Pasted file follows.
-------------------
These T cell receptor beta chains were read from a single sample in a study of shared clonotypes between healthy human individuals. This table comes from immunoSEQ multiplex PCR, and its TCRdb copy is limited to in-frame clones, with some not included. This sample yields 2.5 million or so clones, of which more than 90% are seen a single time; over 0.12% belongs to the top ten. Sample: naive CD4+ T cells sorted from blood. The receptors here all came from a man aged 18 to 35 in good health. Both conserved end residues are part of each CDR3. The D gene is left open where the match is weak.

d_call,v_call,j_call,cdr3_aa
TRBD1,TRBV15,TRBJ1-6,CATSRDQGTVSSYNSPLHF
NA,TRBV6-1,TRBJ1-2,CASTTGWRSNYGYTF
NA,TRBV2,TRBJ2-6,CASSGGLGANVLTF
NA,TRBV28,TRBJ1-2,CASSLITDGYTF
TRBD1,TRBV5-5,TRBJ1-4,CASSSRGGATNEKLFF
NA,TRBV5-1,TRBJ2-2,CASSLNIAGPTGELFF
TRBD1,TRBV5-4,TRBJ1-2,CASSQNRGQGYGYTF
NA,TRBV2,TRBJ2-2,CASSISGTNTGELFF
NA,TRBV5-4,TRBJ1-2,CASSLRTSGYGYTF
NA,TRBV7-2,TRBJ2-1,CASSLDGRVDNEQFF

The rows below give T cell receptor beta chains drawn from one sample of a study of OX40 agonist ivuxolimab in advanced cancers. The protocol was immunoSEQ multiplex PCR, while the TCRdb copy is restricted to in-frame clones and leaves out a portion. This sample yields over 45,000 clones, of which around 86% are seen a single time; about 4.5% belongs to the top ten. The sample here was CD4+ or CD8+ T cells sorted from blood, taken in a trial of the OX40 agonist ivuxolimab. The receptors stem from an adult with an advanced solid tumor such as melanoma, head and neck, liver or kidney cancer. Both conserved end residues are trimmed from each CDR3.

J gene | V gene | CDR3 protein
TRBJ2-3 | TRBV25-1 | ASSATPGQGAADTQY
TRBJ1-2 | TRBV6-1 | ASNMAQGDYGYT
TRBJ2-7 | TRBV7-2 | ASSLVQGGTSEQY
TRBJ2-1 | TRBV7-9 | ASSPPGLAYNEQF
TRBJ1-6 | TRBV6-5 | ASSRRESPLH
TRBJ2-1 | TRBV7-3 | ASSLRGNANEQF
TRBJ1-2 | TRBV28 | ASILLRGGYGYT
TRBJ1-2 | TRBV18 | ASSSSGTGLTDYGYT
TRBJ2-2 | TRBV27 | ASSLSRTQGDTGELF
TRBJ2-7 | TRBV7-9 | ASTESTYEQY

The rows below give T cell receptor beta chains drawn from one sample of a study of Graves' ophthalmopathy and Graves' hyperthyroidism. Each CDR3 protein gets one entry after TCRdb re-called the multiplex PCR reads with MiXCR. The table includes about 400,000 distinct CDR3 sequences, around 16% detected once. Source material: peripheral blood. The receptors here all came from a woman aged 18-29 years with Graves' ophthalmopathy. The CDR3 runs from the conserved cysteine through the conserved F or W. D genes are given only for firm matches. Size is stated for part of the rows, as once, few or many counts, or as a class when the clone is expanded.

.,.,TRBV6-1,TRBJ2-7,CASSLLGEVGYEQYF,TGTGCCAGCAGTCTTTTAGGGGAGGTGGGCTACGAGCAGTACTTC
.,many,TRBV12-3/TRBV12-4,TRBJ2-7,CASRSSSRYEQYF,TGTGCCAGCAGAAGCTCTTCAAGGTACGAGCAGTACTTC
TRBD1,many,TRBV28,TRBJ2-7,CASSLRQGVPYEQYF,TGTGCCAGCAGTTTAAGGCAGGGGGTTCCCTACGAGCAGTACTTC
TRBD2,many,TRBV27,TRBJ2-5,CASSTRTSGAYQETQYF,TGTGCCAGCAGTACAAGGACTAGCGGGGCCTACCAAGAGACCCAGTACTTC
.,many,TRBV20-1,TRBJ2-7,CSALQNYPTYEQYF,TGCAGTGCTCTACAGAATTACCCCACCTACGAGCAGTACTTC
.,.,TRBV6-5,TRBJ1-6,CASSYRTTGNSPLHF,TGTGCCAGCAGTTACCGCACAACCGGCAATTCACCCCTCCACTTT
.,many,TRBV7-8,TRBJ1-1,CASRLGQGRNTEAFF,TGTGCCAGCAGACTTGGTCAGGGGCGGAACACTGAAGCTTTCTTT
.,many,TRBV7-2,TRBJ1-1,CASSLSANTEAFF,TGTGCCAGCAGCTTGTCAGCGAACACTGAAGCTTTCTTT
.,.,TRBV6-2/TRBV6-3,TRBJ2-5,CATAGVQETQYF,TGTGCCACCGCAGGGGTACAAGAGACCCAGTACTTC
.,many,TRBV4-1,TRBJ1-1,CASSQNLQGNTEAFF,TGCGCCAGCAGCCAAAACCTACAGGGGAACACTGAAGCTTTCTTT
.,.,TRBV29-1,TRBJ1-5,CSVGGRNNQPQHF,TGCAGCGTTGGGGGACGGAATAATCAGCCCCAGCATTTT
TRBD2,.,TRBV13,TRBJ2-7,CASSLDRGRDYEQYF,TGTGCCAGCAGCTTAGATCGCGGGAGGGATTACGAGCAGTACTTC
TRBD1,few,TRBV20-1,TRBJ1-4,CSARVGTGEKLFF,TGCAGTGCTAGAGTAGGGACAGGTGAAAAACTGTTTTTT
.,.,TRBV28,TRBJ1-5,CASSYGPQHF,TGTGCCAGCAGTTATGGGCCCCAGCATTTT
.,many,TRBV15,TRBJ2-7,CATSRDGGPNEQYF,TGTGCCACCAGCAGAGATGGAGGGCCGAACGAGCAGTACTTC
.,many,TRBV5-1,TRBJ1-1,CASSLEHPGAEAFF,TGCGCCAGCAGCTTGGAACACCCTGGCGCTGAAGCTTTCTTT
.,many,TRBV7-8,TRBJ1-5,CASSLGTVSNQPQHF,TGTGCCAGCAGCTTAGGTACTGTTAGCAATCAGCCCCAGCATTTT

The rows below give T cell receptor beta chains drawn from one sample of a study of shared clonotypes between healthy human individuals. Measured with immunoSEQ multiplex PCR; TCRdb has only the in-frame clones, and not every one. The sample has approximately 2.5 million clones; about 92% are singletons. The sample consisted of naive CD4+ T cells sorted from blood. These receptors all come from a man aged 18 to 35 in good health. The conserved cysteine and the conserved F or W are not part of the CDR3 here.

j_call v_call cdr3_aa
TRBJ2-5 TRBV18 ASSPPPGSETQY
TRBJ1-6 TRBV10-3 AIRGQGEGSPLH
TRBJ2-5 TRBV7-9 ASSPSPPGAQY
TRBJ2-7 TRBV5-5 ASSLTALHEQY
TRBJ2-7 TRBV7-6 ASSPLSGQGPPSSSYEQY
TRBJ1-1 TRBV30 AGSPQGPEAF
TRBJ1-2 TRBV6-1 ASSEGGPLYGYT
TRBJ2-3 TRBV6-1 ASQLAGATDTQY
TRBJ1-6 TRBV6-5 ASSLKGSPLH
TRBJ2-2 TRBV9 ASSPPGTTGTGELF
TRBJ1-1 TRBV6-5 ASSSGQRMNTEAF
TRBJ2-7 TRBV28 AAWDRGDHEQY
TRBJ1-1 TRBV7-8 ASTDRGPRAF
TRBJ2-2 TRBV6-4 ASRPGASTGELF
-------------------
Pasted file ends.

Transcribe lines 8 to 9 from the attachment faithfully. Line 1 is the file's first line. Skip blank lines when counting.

NA,TRBV5-1,TRBJ2-2,CASSLNIAGPTGELFF
TRBD1,TRBV5-4,TRBJ1-2,CASSQNRGQGYGYTF